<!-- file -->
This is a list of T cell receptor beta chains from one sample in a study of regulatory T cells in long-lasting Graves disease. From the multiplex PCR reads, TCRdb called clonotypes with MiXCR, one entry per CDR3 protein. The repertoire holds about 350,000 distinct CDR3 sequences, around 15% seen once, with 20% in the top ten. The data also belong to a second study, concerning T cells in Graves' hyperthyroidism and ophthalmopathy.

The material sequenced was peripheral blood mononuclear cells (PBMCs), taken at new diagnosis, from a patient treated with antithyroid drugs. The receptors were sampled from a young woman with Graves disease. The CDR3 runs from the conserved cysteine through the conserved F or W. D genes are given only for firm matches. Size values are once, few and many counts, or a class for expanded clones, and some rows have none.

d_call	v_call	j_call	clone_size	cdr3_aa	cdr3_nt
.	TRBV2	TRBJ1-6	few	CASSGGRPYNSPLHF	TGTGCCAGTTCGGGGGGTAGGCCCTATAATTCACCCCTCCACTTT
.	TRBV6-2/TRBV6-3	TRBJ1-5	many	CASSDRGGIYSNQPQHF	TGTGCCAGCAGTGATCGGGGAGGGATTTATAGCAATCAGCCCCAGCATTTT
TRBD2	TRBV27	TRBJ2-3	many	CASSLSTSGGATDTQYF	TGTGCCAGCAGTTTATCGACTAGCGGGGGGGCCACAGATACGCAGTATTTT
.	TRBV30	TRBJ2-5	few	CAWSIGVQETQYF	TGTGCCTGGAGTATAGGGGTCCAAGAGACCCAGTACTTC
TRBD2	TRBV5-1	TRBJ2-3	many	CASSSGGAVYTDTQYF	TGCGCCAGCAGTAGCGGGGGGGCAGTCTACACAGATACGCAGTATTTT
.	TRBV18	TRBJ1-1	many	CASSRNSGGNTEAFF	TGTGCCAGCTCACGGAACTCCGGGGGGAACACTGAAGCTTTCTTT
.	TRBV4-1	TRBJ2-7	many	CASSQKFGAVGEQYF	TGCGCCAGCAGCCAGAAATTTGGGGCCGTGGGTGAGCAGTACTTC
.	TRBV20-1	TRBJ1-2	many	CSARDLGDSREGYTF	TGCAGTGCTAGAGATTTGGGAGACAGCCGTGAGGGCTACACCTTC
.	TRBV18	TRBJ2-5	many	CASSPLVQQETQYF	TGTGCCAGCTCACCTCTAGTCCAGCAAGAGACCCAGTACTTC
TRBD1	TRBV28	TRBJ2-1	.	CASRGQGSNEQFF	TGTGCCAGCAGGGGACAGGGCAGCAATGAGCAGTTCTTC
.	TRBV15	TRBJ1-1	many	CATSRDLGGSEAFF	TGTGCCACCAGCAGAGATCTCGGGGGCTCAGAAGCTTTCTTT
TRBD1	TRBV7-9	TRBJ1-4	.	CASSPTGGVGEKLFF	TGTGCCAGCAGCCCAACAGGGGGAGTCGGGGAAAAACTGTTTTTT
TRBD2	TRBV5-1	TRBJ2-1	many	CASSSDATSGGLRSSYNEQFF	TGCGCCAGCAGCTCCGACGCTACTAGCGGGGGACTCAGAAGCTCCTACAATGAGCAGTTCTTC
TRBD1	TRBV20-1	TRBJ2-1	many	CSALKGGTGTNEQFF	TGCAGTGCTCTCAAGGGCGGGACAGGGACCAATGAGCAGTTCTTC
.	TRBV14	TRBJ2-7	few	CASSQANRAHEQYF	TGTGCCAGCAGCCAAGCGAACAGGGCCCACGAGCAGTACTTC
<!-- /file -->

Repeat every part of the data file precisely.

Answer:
This is a list of T cell receptor beta chains from one sample in a study of regulatory T cells in long-lasting Graves disease. From the multiplex PCR reads, TCRdb called clonotypes with MiXCR, one entry per CDR3 protein. The repertoire holds about 350,000 distinct CDR3 sequences, around 15% seen once, with 20% in the top ten. The data also belong to a second study, concerning T cells in Graves' hyperthyroidism and ophthalmopathy.

The material sequenced was peripheral blood mononuclear cells (PBMCs), taken at new diagnosis, from a patient treated with antithyroid drugs. The receptors were sampled from a young woman with Graves disease. The CDR3 runs from the conserved cysteine through the conserved F or W. D genes are given only for firm matches. Size values are once, few and many counts, or a class for expanded clones, and some rows have none.

d_call	v_call	j_call	clone_size	cdr3_aa	cdr3_nt
.	TRBV2	TRBJ1-6	few	CASSGGRPYNSPLHF	TGTGCCAGTTCGGGGGGTAGGCCCTATAATTCACCCCTCCACTTT
.	TRBV6-2/TRBV6-3	TRBJ1-5	many	CASSDRGGIYSNQPQHF	TGTGCCAGCAGTGATCGGGGAGGGATTTATAGCAATCAGCCCCAGCATTTT
TRBD2	TRBV27	TRBJ2-3	many	CASSLSTSGGATDTQYF	TGTGCCAGCAGTTTATCGACTAGCGGGGGGGCCACAGATACGCAGTATTTT
.	TRBV30	TRBJ2-5	few	CAWSIGVQETQYF	TGTGCCTGGAGTATAGGGGTCCAAGAGACCCAGTACTTC
TRBD2	TRBV5-1	TRBJ2-3	many	CASSSGGAVYTDTQYF	TGCGCCAGCAGTAGCGGGGGGGCAGTCTACACAGATACGCAGTATTTT
.	TRBV18	TRBJ1-1	many	CASSRNSGGNTEAFF	TGTGCCAGCTCACGGAACTCCGGGGGGAACACTGAAGCTTTCTTT
.	TRBV4-1	TRBJ2-7	many	CASSQKFGAVGEQYF	TGCGCCAGCAGCCAGAAATTTGGGGCCGTGGGTGAGCAGTACTTC
.	TRBV20-1	TRBJ1-2	many	CSARDLGDSREGYTF	TGCAGTGCTAGAGATTTGGGAGACAGCCGTGAGGGCTACACCTTC
.	TRBV18	TRBJ2-5	many	CASSPLVQQETQYF	TGTGCCAGCTCACCTCTAGTCCAGCAAGAGACCCAGTACTTC
TRBD1	TRBV28	TRBJ2-1	.	CASRGQGSNEQFF	TGTGCCAGCAGGGGACAGGGCAGCAATGAGCAGTTCTTC
.	TRBV15	TRBJ1-1	many	CATSRDLGGSEAFF	TGTGCCACCAGCAGAGATCTCGGGGGCTCAGAAGCTTTCTTT
TRBD1	TRBV7-9	TRBJ1-4	.	CASSPTGGVGEKLFF	TGTGCCAGCAGCCCAACAGGGGGAGTCGGGGAAAAACTGTTTTTT
TRBD2	TRBV5-1	TRBJ2-1	many	CASSSDATSGGLRSSYNEQFF	TGCGCCAGCAGCTCCGACGCTACTAGCGGGGGACTCAGAAGCTCCTACAATGAGCAGTTCTTC
TRBD1	TRBV20-1	TRBJ2-1	many	CSALKGGTGTNEQFF	TGCAGTGCTCTCAAGGGCGGGACAGGGACCAATGAGCAGTTCTTC
.	TRBV14	TRBJ2-7	few	CASSQANRAHEQYF	TGTGCCAGCAGCCAAGCGAACAGGGCCCACGAGCAGTACTTC